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3.3.2 Some Notes On Interval Expressions

Interval expressions were not traditionally available in awk. They were added as part of the POSIX standard to make awk and egrep consistent with each other.

Initially, because old programs may use ‘{’ and ‘}’ in regexp constants, gawk did not match interval expressions in regexps.

However, beginning with version 4.0, gawk does match interval expressions by default. This is because compatibility with POSIX has become more important to most gawk users than compatibility with old programs.

For programs that use ‘{’ and ‘}’ in regexp constants, it is good practice to always escape them with a backslash. Then the regexp constants are valid and work the way you want them to, using any version of awk.17

When ‘{’ and ‘}’ appear in regexp constants in a way that cannot be interpreted as an interval expression (such as /q{a}/), then they stand for themselves.

As mentioned, interval expressions were not traditionally available in awk. In March of 2019, BWK awk (finally) acquired them. Starting with version 5.2, gawk’s --traditional option no longer disables interval expressions in regular expressions.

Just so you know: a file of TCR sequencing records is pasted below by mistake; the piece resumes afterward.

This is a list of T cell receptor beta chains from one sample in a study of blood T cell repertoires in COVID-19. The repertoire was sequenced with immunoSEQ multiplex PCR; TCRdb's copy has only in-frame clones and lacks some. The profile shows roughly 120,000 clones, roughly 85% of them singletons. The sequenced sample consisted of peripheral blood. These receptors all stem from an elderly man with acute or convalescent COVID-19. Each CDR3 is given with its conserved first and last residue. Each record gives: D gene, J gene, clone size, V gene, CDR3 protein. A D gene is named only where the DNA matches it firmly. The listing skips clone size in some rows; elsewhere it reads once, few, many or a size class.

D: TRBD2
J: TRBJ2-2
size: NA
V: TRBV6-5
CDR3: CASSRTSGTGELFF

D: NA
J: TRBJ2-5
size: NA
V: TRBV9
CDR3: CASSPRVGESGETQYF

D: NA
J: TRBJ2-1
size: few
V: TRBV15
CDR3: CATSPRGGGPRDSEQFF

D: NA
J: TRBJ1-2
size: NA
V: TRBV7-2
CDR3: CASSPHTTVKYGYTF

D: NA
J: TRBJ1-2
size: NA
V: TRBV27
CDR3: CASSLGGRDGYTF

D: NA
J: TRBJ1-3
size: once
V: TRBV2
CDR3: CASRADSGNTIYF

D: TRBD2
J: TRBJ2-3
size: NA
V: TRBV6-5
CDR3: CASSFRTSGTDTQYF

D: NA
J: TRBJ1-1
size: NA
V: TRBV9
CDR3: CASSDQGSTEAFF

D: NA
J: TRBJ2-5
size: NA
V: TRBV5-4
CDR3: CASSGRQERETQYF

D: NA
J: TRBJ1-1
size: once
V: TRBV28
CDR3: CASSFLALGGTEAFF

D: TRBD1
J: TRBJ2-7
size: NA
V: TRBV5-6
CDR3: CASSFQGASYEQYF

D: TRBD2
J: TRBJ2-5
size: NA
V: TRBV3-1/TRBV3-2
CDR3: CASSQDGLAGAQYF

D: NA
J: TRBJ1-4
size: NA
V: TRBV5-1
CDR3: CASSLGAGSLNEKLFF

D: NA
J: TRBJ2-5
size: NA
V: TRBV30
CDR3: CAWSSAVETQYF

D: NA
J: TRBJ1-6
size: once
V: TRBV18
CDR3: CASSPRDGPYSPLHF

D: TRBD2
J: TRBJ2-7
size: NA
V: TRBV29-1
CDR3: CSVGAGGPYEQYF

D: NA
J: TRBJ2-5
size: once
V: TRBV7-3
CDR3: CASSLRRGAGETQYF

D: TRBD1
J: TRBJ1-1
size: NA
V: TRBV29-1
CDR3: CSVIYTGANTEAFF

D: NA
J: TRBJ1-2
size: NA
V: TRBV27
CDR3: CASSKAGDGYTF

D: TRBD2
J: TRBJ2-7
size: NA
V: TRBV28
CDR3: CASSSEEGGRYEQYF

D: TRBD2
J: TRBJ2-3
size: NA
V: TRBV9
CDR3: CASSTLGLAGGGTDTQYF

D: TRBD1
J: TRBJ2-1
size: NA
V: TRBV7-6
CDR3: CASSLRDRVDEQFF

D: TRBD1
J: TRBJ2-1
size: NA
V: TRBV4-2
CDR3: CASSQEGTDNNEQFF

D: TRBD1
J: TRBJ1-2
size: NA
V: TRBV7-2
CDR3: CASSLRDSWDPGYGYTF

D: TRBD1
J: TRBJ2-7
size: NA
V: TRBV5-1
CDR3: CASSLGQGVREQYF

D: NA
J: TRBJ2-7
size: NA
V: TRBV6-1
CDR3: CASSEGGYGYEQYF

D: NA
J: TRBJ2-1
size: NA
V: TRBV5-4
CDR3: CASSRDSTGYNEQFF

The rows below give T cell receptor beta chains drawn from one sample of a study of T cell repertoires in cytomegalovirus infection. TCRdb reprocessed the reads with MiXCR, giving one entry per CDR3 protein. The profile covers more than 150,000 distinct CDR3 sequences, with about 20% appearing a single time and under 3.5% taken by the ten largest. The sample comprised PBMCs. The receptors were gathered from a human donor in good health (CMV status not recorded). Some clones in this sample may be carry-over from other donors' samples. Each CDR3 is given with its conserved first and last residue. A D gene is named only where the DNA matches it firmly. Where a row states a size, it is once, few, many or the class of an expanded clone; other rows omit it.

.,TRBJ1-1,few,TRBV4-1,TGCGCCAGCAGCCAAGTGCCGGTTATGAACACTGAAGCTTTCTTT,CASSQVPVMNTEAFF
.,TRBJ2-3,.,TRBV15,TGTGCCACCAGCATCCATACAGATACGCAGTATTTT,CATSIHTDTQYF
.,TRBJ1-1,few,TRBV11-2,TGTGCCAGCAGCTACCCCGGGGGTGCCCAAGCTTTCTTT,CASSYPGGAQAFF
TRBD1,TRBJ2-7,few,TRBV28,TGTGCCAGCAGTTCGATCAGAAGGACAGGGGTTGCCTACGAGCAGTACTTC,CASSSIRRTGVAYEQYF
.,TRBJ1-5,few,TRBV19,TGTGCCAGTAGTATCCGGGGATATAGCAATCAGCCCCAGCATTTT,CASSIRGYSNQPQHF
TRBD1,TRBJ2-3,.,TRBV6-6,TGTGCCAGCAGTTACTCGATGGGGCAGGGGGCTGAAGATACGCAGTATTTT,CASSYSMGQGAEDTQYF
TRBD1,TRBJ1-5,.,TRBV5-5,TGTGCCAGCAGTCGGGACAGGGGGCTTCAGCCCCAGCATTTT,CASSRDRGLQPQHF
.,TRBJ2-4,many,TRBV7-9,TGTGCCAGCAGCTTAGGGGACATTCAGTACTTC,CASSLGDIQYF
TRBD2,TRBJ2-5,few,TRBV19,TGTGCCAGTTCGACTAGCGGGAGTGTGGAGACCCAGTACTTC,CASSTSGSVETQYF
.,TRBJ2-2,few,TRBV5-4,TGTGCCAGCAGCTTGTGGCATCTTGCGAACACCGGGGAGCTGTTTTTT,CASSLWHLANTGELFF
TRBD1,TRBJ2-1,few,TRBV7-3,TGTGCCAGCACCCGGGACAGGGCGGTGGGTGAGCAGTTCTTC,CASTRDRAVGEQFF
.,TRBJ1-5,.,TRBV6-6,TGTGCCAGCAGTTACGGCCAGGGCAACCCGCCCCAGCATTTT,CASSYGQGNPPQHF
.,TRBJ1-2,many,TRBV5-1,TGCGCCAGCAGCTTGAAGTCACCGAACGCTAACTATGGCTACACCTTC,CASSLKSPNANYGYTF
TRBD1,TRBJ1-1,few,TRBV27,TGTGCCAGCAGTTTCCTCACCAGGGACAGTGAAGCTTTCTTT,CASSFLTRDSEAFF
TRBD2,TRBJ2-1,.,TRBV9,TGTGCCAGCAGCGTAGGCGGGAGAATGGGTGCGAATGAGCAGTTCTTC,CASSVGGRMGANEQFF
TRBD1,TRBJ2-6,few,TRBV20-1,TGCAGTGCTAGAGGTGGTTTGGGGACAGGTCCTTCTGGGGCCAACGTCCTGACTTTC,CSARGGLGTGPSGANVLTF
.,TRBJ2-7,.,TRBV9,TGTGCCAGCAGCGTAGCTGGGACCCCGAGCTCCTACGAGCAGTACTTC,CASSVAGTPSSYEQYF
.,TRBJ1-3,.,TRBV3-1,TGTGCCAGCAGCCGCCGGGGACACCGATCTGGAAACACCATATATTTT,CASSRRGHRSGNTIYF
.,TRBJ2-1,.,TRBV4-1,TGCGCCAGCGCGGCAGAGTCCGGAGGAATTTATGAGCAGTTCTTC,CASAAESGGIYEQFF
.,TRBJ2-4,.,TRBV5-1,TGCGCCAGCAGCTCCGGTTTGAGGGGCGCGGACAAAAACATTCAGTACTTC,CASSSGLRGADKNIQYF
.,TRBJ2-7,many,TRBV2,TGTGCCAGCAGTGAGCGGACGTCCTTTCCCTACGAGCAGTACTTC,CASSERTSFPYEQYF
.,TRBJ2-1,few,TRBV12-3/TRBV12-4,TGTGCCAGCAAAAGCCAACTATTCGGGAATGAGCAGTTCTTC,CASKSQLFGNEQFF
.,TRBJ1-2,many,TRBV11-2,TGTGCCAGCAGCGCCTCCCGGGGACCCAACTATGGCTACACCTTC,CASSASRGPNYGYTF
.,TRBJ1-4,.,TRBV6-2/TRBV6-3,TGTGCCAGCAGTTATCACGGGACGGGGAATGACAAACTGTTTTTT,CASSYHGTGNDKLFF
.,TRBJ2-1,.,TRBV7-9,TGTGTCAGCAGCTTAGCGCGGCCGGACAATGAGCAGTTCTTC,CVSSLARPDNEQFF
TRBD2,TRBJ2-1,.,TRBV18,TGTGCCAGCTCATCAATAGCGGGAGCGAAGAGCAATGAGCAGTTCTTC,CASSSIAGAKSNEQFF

POSIX says that interval expressions containing repetition counts greater than 255 produce unspecified results.

In the manual for GNU grep, Paul Eggert notes the following:

Interval expressions may be implemented internally via repetition. For example, ‘^(a|bc){2,4}$’ might be implemented as ‘^(a|bc)(a|bc)((a|bc)(a|bc)?)?$’. A large repetition count may exhaust memory or greatly slow matching. Even small counts can cause problems if cascaded; for example, ‘grep -E ".*{10,}{10,}{10,}{10,}{10,}"’ is likely to overflow a stack. Fortunately, regular expressions like these are typically artificial, and cascaded repetitions do not conform to POSIX so cannot be used in portable programs anyway.

This same caveat applies to gawk.



Use two backslashes if you’re using a string constant with a regexp operator or function.

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